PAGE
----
“Take his boots.”
“I know!” barked his accomplice as he wiped the water from his forehead, a pointless gesture that was more habit than anything else. He had already planned to also steal their victim’s hat.
First, he pulled on the soaked leather. In a place like this, the only thing that connects anybody to anything is the sole of their boots to the mud covering the streets.
The pair of crooks had dragged the old man towards the back of a narrow alley. The buildings in town had a habit of sticking close to each other, maybe as a way to support each other.
The other didn’t look up. The mud had sucked in his right knee. He leaned against the wood for balance. The wall smelled like the previous downpour. Or maybe the one before.
“I’ve got it!”
“’Bout time. Come on, leave him. Fucking cockroach. “
“Better him than us.”
A few meters away, the eyes that had been watching the scene unfold finally blinked.
The sounds of the sky’s ongoing freefall covered his approach. They never saw him coming. Nobody ever did.
The man hung up his hat and long coat. They might dry off this time, he thought.
He leaned over the sink. In the darkness, only the sink’s white porcelain was somewhat visible. The man washed his hands carefully.
“Three…” he let out quietly.
“I know, I know,” he answered the voice in his head. His only companion, if you could call it that.
The two crooks barely had time to be surprised. He had done it so often, he had become infallible, or so his record would suggest. The process required precision. In a matter of seconds, the two bodies had collapsed and become bookends to their victim. The process had only taken a few seconds. It always did.
The man slowly moved away from the sink towards his bed, in the room’s darkest corner. The trio of dead bodies in the alley faded from his memory.
It always felt like rusty needles sinking slowing into the back of his neck, putting every vein in the vicinity on full alert. The man reached for the source of the pain. His fingers lingered on the spotless patch of skin.
His lips started to move again before he caught himself. There was no time, and nobody to hear him anyways. Not really. His hat was still dripping. It had left a dark stain on the wooden floor.
Barely five minutes later, the man spotted the body in the distance. At this hour, the streets were deserted. The town was small, and with no fear of being spotted, it was simple to get anywhere in a matter of minutes.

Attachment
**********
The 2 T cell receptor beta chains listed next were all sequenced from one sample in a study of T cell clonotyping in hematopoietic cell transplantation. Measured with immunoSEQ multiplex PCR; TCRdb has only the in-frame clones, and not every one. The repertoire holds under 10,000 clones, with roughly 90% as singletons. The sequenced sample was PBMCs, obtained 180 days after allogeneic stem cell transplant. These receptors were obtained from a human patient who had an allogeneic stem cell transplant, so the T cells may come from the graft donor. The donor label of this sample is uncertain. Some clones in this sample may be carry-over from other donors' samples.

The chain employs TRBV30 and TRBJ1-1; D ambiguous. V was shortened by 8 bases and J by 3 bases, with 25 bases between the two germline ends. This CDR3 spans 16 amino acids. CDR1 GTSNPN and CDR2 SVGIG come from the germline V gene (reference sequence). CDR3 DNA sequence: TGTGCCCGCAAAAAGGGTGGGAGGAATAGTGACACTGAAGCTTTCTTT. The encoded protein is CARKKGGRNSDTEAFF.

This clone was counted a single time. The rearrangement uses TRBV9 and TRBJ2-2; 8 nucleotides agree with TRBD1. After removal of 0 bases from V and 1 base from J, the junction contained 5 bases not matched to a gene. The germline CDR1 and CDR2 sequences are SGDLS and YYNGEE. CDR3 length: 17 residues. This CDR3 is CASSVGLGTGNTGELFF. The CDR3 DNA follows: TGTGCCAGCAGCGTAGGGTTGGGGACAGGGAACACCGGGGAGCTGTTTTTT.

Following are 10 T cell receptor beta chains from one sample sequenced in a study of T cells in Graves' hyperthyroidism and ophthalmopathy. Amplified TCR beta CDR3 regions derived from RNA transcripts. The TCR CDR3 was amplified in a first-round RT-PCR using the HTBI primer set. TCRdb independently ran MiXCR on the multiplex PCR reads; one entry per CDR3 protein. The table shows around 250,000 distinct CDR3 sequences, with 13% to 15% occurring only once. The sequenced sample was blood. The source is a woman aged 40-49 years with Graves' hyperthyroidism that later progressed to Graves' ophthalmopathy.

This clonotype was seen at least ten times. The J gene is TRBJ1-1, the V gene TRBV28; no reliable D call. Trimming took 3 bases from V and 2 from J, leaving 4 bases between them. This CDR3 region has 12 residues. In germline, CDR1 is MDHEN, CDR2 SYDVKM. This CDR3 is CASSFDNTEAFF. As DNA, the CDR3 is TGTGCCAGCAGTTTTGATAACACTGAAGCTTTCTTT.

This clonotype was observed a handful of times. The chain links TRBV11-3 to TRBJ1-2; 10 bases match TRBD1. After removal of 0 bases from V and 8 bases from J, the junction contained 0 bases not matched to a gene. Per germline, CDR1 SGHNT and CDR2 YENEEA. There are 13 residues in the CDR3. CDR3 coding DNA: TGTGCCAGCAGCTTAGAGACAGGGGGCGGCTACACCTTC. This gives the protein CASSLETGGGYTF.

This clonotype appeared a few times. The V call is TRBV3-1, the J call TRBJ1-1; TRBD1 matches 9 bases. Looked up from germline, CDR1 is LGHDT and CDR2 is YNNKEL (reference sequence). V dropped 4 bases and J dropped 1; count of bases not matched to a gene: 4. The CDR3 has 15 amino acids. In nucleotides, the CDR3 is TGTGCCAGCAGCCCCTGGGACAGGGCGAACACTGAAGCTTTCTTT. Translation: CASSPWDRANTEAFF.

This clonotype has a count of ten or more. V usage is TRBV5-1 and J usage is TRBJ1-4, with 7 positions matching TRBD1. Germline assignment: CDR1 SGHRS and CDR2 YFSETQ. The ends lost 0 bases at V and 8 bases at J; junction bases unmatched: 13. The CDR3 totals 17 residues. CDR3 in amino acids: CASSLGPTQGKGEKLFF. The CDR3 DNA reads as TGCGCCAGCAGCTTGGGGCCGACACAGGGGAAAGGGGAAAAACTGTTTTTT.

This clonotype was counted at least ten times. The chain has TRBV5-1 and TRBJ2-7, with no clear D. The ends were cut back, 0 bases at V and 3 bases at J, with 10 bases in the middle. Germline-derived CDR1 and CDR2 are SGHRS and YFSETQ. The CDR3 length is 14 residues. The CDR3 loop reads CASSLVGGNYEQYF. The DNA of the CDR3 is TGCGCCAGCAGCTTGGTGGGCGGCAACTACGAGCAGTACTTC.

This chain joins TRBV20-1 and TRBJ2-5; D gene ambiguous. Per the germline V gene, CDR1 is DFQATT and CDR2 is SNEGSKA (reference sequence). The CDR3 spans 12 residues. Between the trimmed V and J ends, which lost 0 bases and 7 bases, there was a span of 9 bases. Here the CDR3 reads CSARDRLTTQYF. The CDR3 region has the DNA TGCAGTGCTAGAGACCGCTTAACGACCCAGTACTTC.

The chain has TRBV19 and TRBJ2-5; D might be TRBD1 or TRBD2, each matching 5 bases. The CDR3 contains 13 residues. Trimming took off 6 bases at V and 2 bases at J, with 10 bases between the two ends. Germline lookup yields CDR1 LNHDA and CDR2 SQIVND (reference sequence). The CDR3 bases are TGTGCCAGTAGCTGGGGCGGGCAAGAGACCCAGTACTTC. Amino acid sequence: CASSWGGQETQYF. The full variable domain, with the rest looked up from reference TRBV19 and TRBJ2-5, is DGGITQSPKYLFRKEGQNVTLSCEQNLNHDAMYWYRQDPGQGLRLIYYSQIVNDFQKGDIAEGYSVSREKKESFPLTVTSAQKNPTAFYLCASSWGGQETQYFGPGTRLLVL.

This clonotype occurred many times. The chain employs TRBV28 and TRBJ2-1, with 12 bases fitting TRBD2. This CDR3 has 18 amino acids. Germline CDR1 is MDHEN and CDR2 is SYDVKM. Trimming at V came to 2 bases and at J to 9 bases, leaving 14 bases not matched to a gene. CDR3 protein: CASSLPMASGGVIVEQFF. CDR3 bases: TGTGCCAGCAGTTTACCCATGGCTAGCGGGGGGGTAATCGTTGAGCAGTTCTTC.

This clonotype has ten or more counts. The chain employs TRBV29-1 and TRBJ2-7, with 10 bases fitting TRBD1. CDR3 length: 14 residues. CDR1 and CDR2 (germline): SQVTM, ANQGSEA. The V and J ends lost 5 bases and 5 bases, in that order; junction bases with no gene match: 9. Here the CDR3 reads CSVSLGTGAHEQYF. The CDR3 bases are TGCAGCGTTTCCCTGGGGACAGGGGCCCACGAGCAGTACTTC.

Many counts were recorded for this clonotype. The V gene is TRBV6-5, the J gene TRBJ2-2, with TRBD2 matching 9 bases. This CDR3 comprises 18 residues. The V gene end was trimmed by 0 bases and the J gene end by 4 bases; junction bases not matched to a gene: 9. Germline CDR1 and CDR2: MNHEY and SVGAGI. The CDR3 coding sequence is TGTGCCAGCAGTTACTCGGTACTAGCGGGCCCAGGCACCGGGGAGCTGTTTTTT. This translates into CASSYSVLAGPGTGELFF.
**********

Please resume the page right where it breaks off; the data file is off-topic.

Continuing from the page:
Boots and hooves had left scars behind. The man had wondered before what was underneath it all. The marks always changed, but they were always there. He was getting closer and his left hand settled on the now wet spot on his neck. He rubbed it. The difference was subtle and yet unmistakable. Too late now, he had arrived.
The thick drops were pounding the body’s back. This would only take a moment. The breathing had already become irregular, he could feel it. He turned the body over to access the bridge between the two eyes.
The shock pushed him back three steps. His eyes were open wider than they had in a long time.
It couldn’t be. Children were not allowed in this town, this was no place for them. But the young features couldn’t lie. Nine, maybe 10? How could this be?
The man kept looking at the boy. Even though the clouds barely let any moonlight through, he could see him clearly.
The pain only got worse on the way back. He couldn’t touch his neck while carrying the boy. Never had he chosen to ignore the process. Never had he had to face a child in this way before. The pain made the thoughts in his skull shake. What now? The boy’s breathing was labored.
“He’s just a boy,” he said through his teeth. His voice hurt his throat as it was leaving his body.
He reached his door. Nobody had turned that knob but him. Nobody else had gone further. This had been his tiny piece of the world where pain would not be waiting for him. The silence of the room was normally reassuring. The sound of somebody else’s breathing was deafening.
“What the hell do you want?”
“I… don’t know,” the man had responded.